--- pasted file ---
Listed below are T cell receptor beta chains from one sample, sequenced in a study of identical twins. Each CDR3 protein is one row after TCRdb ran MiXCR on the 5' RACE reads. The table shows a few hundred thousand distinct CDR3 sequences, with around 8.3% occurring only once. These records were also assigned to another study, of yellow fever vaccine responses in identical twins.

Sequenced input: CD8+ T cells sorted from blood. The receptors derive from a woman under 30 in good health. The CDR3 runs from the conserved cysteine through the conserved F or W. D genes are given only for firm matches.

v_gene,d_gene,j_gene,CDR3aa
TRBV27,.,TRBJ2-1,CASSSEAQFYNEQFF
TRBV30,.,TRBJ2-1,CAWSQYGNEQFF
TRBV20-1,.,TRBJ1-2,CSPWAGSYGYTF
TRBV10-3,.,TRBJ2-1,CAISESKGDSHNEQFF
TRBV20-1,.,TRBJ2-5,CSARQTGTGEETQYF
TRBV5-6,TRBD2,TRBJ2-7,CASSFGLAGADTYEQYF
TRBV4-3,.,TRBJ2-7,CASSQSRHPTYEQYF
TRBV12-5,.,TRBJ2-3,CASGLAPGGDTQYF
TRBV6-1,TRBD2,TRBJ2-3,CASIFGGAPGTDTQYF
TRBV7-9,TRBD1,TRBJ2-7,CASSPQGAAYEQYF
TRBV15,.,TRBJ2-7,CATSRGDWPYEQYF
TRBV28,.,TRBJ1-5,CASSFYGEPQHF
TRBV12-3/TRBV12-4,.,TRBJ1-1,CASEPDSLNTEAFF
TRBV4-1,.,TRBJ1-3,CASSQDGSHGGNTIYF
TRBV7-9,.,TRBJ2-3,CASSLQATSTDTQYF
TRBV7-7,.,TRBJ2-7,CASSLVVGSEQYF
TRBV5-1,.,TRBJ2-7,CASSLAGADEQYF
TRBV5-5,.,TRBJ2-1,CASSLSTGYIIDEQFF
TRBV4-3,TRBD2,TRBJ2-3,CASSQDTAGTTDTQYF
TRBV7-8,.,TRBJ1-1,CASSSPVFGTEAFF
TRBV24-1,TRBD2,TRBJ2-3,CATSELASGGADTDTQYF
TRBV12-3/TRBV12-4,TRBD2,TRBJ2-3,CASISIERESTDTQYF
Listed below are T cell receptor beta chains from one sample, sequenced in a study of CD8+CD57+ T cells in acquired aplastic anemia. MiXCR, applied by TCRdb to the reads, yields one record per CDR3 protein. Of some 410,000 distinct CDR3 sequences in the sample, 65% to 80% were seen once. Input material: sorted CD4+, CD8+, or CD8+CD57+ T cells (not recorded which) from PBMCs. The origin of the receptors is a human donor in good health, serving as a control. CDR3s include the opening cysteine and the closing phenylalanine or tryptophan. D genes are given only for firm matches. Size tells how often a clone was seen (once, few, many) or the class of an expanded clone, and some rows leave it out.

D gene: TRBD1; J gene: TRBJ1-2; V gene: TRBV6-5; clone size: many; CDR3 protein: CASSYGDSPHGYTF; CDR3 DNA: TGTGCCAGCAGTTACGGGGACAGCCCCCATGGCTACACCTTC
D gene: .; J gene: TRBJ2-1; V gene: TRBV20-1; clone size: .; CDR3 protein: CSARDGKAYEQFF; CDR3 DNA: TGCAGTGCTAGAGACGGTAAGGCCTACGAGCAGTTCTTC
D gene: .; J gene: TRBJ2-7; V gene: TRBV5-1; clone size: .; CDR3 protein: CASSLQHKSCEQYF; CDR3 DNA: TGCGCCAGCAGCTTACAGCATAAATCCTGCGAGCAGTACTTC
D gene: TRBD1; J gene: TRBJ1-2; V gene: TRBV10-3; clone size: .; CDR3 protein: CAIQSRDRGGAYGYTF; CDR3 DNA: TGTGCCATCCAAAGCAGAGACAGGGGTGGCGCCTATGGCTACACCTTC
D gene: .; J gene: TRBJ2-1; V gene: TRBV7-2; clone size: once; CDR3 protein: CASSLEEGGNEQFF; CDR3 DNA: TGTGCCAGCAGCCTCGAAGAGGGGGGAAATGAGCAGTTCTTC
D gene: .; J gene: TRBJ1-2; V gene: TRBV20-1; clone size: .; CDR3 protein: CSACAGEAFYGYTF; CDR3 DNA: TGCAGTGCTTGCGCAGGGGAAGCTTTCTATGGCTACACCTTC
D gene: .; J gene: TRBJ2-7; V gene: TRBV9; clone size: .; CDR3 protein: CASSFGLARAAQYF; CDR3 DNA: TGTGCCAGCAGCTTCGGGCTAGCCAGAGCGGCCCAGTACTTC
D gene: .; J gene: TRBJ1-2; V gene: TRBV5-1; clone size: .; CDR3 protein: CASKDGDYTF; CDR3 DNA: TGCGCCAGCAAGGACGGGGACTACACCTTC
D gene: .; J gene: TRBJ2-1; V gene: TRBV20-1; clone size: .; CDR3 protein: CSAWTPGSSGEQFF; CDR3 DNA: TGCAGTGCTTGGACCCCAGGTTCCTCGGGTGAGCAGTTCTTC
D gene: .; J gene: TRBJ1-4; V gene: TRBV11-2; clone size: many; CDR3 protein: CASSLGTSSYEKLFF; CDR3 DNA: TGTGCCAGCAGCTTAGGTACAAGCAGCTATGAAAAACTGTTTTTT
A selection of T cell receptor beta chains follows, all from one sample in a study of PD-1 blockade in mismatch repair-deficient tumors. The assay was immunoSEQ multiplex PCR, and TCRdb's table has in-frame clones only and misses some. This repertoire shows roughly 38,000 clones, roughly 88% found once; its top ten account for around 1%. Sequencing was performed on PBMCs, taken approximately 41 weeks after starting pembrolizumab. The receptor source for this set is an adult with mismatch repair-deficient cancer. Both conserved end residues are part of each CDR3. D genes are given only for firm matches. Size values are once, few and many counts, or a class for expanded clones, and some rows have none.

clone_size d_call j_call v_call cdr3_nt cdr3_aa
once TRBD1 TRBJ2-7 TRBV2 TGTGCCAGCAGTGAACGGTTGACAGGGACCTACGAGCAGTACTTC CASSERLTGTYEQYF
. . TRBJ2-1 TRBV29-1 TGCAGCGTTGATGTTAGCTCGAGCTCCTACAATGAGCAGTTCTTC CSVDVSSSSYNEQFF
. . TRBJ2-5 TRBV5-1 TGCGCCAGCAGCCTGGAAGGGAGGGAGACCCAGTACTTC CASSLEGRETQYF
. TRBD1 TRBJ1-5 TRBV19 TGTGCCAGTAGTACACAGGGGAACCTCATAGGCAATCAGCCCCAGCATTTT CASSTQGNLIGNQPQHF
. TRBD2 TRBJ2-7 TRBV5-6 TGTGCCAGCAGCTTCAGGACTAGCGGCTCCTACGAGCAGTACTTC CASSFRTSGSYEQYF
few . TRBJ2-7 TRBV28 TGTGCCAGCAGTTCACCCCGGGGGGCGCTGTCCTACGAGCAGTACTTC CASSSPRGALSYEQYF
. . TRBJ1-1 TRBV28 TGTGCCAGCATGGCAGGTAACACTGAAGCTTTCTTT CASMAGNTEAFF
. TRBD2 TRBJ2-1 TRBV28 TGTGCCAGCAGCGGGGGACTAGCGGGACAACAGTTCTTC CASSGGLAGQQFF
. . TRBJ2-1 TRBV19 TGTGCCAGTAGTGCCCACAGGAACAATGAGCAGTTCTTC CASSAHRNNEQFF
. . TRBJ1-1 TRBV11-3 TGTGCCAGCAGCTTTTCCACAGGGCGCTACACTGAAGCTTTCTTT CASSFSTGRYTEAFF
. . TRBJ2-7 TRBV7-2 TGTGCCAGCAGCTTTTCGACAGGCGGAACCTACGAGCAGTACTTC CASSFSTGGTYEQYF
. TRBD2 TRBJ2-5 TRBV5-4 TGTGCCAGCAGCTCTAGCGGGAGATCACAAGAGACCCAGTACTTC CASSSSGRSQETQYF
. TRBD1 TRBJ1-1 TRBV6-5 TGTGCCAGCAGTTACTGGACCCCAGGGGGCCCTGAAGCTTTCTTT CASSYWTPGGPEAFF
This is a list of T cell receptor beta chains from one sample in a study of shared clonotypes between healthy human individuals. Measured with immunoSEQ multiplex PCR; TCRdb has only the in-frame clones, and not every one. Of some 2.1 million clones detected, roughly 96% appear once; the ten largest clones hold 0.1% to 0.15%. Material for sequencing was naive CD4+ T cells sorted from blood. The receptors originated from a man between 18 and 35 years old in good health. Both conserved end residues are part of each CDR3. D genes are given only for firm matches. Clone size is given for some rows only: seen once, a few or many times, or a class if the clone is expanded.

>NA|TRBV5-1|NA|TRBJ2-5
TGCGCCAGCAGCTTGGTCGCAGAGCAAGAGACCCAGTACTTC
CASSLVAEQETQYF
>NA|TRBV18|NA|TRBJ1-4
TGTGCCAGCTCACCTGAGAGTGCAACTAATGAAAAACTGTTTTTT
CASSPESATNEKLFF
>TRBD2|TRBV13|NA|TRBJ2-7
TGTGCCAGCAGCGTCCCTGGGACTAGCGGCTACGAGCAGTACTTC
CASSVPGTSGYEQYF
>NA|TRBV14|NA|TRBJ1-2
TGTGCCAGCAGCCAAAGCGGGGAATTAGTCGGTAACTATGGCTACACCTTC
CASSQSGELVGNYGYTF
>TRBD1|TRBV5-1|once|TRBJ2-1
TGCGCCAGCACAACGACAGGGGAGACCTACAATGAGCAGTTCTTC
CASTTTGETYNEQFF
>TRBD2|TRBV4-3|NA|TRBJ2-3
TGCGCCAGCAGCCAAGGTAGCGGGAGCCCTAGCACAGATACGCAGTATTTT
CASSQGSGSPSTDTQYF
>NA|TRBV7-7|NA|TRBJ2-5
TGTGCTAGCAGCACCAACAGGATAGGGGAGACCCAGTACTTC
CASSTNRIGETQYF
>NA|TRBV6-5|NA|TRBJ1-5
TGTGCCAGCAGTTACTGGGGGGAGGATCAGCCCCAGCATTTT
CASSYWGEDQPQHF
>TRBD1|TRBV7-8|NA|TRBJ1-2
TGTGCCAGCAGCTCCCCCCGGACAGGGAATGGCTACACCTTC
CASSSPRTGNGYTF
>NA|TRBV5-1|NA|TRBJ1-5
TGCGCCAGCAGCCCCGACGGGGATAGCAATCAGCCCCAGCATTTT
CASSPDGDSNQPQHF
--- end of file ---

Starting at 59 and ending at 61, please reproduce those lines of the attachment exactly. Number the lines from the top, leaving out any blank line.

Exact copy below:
>TRBD2|TRBV13|NA|TRBJ2-7
TGTGCCAGCAGCGTCCCTGGGACTAGCGGCTACGAGCAGTACTTC
CASSVPGTSGYEQYF